The woke will not be satisfied until every cultural institution is examined microscopically for the moral purity of those who founded it, according to their latest and current moral certitudes—which, of course, may change, usually in the direction of more stringency and stridency. There is no such institution that can pass their test.
In Heidelberg, for example, there is a gallery of art produced by patients of German lunatic asylums collected by Dr. Hans Prinzhorn (1886–1933), who wrote a pioneering book on the art of the mad. The gallery publishes scholarly and beautifully produced monograph on its holdings.
One can just imagine, however, the arguments that the philistine curators of the Wellcome Institute would advance to demand the closure of the gallery. The gallery is exploitative of lunatics who were hospitalized against their will; and their work, strange even when beautiful, is exhibited without their permission in order to appeal to the condescension, prurience, or salacity of the public; some of the pictures in the Prinzhorn Collection were shown in 1938 in the notorious Nazi period in Munich of “degenerate art”; many of the artists whose work is exhibited were killed in the Nazi program of extermination of the mentally ill; and Dr. Prinzhorn himself is said to have been a Nazi sympathizer, though he did not live long enough to commit any of the Nazi crimes. Nevertheless, his work is tainted by the use to which it was put. And let us not forget that he came from a milieu in which Nazism was widespread.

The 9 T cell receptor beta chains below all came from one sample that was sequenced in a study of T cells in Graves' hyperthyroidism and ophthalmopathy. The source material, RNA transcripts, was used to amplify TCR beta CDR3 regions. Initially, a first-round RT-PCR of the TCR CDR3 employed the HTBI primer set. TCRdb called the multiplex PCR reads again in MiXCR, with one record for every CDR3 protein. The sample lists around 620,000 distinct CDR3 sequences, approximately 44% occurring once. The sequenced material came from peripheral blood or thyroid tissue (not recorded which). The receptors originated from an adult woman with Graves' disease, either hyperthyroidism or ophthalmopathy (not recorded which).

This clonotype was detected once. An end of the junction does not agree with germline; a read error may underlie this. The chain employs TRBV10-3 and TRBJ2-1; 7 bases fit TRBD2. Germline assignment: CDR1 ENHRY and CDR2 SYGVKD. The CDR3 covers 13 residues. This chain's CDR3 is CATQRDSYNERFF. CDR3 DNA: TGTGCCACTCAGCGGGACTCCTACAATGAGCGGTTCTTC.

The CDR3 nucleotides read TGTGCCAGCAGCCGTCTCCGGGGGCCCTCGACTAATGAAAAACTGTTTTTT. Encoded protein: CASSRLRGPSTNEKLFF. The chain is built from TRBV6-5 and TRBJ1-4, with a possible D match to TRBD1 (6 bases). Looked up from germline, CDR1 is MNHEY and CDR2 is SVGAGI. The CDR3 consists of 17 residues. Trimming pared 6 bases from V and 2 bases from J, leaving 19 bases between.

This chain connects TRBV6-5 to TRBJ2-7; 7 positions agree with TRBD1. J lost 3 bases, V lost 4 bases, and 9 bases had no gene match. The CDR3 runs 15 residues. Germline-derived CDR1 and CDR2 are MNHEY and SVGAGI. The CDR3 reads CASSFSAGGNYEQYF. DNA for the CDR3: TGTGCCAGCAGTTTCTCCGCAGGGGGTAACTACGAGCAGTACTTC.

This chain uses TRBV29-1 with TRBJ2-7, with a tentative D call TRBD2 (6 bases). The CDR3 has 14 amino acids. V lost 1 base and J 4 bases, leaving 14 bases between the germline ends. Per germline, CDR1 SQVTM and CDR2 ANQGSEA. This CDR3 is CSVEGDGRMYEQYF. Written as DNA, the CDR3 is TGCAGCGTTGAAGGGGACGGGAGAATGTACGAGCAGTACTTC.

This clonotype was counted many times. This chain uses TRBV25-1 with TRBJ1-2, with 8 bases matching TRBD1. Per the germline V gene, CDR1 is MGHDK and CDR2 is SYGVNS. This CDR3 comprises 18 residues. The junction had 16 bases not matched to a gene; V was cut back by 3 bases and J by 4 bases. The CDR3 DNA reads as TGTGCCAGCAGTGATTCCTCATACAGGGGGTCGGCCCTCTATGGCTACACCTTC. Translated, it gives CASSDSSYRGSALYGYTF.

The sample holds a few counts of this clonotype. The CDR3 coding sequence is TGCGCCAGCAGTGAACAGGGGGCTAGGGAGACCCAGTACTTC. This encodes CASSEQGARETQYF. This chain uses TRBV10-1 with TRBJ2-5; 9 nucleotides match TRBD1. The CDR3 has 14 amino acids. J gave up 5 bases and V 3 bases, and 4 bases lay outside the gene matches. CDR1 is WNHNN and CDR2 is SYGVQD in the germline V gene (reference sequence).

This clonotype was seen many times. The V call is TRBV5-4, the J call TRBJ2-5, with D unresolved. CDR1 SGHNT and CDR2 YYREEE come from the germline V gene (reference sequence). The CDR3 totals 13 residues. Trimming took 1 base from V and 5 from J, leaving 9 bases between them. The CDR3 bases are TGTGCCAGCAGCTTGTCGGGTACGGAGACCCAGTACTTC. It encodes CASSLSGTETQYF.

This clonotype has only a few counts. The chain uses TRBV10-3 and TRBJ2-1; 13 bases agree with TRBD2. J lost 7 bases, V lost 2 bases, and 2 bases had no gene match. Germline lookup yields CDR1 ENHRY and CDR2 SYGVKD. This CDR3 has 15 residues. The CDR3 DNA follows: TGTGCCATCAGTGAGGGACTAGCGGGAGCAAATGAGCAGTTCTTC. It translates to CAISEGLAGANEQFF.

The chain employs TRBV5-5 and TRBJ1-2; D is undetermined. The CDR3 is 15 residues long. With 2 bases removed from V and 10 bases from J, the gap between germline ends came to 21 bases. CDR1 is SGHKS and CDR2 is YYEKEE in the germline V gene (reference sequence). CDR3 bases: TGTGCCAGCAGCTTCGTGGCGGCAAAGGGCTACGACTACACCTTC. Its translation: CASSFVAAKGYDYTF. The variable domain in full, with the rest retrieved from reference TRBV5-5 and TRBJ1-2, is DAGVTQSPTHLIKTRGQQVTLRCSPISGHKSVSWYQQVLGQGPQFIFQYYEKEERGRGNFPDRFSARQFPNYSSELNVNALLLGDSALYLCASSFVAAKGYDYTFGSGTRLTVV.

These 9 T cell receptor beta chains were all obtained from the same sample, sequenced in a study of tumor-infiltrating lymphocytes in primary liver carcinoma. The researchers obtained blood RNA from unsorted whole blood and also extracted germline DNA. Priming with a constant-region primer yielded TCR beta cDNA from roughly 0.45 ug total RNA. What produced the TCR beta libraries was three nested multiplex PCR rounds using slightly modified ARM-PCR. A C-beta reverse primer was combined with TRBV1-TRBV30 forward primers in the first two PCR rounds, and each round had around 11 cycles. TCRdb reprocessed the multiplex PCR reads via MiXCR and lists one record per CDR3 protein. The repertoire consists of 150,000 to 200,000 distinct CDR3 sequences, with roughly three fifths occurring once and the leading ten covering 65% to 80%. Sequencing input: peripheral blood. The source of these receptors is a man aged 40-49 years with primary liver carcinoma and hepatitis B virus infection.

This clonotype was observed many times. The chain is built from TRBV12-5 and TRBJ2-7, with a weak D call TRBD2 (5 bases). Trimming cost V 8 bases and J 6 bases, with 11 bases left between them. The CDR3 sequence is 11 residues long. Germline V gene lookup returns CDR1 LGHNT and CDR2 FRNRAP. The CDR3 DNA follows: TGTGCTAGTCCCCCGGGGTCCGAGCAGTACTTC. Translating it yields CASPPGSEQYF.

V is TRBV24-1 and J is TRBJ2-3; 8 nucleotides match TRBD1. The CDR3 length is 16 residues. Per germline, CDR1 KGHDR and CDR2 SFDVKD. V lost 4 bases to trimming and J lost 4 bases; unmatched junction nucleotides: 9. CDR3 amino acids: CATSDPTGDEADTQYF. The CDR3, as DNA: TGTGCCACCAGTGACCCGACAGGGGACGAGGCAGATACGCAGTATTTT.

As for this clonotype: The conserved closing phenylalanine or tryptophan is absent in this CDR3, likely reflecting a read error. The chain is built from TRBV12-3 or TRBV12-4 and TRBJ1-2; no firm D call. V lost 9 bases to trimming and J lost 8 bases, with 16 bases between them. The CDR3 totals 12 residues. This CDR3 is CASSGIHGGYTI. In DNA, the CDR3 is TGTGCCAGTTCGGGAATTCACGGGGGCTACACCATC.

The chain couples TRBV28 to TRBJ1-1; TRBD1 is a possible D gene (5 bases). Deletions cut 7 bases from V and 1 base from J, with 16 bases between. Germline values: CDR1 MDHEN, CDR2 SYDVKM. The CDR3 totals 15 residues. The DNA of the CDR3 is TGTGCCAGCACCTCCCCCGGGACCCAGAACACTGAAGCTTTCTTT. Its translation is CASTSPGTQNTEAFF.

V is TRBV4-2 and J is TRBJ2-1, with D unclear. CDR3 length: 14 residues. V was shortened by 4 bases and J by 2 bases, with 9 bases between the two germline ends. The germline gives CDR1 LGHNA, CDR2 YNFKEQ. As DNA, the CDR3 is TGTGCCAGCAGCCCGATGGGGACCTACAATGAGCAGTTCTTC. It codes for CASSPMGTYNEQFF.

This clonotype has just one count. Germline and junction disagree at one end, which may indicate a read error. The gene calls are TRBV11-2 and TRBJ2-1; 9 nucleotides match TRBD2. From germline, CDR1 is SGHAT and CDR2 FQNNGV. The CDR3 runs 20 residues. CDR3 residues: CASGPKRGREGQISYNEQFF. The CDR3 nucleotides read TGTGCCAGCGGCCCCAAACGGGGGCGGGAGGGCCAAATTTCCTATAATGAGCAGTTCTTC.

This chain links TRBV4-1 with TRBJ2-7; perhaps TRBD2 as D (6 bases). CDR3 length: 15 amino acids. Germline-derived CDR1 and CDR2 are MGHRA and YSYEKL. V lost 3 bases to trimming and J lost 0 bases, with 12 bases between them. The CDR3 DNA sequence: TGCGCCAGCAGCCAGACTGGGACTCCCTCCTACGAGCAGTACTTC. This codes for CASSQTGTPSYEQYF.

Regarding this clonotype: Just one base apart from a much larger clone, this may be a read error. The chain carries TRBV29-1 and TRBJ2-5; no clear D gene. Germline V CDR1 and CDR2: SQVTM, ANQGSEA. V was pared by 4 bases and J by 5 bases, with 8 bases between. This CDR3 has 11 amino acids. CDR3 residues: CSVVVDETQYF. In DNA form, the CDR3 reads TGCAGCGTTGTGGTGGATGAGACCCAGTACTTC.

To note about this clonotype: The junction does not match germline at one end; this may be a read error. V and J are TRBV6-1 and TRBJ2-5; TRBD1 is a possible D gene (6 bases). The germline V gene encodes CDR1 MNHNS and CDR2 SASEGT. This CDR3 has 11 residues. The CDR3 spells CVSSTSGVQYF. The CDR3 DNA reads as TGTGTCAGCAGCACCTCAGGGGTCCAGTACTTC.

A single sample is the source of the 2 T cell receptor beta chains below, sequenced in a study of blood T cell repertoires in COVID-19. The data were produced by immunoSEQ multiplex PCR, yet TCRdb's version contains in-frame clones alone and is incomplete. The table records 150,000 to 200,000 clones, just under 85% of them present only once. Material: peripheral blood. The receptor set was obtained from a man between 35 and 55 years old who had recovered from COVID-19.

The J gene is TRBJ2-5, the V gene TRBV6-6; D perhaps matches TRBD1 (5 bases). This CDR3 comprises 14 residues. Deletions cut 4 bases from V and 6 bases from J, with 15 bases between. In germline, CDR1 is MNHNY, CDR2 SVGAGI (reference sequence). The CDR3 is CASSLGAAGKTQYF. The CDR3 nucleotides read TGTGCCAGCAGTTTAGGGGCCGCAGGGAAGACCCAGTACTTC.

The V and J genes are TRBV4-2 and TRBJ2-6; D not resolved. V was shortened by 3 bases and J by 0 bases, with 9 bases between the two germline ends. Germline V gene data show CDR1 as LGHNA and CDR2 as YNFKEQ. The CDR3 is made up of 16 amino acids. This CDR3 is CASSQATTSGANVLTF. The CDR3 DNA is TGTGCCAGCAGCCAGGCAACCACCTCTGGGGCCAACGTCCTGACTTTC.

There are many good reasons, then, according to the woke, why the gallery should be closed altogether, and the works in it never exposed again to the gaze of the idly curious. The Prinzhorn Collection, at base, is no better than the exhibition for an entry fee of the lunatics in Bedlam. Such would be the arguments of the curators of the Wellcome Institute.
Increasingly, there is a tendency for the guardians of cultural treasures to hate what they are supposed to preserve. Many librarians, for example, loathe books and can’t wait to replace them with nice, clean computer terminals. When they can’t destroy them altogether, they love to disfigure them.
We were appalled (rightly) when the Taliban blew up the statues of Buddha in Bamiyan and ISIS destroyed Palmyra, but we have our own Taliban, the woke, eager to experience the joys of destruction in the name of absolute good—as defined by themselves.
Theodore Dalrymple’s latest book is Ramses: A Memoir, published by New English Review.
Daily updates with TM’s latest